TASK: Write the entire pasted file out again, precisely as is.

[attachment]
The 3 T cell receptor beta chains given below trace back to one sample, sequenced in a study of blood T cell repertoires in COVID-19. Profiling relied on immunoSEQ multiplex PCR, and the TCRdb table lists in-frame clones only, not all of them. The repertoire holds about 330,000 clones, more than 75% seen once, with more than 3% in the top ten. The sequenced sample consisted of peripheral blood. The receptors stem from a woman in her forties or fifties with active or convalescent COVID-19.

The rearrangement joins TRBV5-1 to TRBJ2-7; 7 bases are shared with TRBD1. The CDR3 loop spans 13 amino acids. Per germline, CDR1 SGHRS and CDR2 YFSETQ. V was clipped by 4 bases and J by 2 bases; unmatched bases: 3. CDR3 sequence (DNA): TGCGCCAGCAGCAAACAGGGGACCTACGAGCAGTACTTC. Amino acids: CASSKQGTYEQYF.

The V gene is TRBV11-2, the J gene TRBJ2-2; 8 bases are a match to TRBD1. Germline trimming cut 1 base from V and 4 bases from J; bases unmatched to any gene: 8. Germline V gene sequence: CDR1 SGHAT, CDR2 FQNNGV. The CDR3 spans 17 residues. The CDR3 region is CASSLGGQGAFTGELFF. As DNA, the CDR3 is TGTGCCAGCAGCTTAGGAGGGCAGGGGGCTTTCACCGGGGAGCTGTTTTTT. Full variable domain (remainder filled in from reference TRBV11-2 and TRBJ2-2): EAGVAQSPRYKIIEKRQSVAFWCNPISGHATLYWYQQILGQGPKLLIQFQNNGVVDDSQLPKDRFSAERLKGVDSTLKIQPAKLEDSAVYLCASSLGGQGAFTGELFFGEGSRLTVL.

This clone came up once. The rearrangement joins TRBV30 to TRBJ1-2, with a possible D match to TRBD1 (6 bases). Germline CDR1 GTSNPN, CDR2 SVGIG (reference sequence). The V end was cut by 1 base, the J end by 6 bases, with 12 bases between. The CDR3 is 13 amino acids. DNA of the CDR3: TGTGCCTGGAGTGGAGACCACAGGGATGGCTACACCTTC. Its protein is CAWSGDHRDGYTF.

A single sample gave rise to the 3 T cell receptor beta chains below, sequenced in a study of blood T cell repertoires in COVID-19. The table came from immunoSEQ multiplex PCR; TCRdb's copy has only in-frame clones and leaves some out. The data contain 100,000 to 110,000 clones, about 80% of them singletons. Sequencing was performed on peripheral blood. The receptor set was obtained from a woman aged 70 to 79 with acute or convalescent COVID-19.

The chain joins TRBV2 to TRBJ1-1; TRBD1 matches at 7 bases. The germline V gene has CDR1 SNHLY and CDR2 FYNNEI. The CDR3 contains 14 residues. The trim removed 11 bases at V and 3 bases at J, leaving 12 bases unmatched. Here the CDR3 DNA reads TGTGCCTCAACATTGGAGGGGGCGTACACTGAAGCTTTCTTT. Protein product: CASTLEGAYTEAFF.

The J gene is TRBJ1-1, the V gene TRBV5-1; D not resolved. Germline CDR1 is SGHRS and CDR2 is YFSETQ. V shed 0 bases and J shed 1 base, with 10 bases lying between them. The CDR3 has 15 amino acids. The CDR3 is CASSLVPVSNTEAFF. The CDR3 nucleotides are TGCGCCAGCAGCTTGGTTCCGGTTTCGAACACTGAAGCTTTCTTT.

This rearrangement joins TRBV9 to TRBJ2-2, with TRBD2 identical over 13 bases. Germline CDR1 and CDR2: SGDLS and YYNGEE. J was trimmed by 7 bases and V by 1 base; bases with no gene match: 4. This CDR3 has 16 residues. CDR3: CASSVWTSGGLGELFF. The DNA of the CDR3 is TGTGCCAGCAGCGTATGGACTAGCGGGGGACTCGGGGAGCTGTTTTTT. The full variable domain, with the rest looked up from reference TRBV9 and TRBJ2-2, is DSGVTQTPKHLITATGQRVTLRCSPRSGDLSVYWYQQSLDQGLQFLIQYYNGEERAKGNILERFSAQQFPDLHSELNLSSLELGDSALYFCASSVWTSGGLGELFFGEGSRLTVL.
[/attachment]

The 3 T cell receptor beta chains given below trace back to one sample, sequenced in a study of blood T cell repertoires in COVID-19. Profiling relied on immunoSEQ multiplex PCR, and the TCRdb table lists in-frame clones only, not all of them. The repertoire holds about 330,000 clones, more than 75% seen once, with more than 3% in the top ten. The sequenced sample consisted of peripheral blood. The receptors stem from a woman in her forties or fifties with active or convalescent COVID-19.

The rearrangement joins TRBV5-1 to TRBJ2-7; 7 bases are shared with TRBD1. The CDR3 loop spans 13 amino acids. Per germline, CDR1 SGHRS and CDR2 YFSETQ. V was clipped by 4 bases and J by 2 bases; unmatched bases: 3. CDR3 sequence (DNA): TGCGCCAGCAGCAAACAGGGGACCTACGAGCAGTACTTC. Amino acids: CASSKQGTYEQYF.

The V gene is TRBV11-2, the J gene TRBJ2-2; 8 bases are a match to TRBD1. Germline trimming cut 1 base from V and 4 bases from J; bases unmatched to any gene: 8. Germline V gene sequence: CDR1 SGHAT, CDR2 FQNNGV. The CDR3 spans 17 residues. The CDR3 region is CASSLGGQGAFTGELFF. As DNA, the CDR3 is TGTGCCAGCAGCTTAGGAGGGCAGGGGGCTTTCACCGGGGAGCTGTTTTTT. Full variable domain (remainder filled in from reference TRBV11-2 and TRBJ2-2): EAGVAQSPRYKIIEKRQSVAFWCNPISGHATLYWYQQILGQGPKLLIQFQNNGVVDDSQLPKDRFSAERLKGVDSTLKIQPAKLEDSAVYLCASSLGGQGAFTGELFFGEGSRLTVL.

This clone came up once. The rearrangement joins TRBV30 to TRBJ1-2, with a possible D match to TRBD1 (6 bases). Germline CDR1 GTSNPN, CDR2 SVGIG (reference sequence). The V end was cut by 1 base, the J end by 6 bases, with 12 bases between. The CDR3 is 13 amino acids. DNA of the CDR3: TGTGCCTGGAGTGGAGACCACAGGGATGGCTACACCTTC. Its protein is CAWSGDHRDGYTF.

A single sample gave rise to the 3 T cell receptor beta chains below, sequenced in a study of blood T cell repertoires in COVID-19. The table came from immunoSEQ multiplex PCR; TCRdb's copy has only in-frame clones and leaves some out. The data contain 100,000 to 110,000 clones, about 80% of them singletons. Sequencing was performed on peripheral blood. The receptor set was obtained from a woman aged 70 to 79 with acute or convalescent COVID-19.

The chain joins TRBV2 to TRBJ1-1; TRBD1 matches at 7 bases. The germline V gene has CDR1 SNHLY and CDR2 FYNNEI. The CDR3 contains 14 residues. The trim removed 11 bases at V and 3 bases at J, leaving 12 bases unmatched. Here the CDR3 DNA reads TGTGCCTCAACATTGGAGGGGGCGTACACTGAAGCTTTCTTT. Protein product: CASTLEGAYTEAFF.

The J gene is TRBJ1-1, the V gene TRBV5-1; D not resolved. Germline CDR1 is SGHRS and CDR2 is YFSETQ. V shed 0 bases and J shed 1 base, with 10 bases lying between them. The CDR3 has 15 amino acids. The CDR3 is CASSLVPVSNTEAFF. The CDR3 nucleotides are TGCGCCAGCAGCTTGGTTCCGGTTTCGAACACTGAAGCTTTCTTT.

This rearrangement joins TRBV9 to TRBJ2-2, with TRBD2 identical over 13 bases. Germline CDR1 and CDR2: SGDLS and YYNGEE. J was trimmed by 7 bases and V by 1 base; bases with no gene match: 4. This CDR3 has 16 residues. CDR3: CASSVWTSGGLGELFF. The DNA of the CDR3 is TGTGCCAGCAGCGTATGGACTAGCGGGGGACTCGGGGAGCTGTTTTTT. The full variable domain, with the rest looked up from reference TRBV9 and TRBJ2-2, is DSGVTQTPKHLITATGQRVTLRCSPRSGDLSVYWYQQSLDQGLQFLIQYYNGEERAKGNILERFSAQQFPDLHSELNLSSLELGDSALYFCASSVWTSGGLGELFFGEGSRLTVL.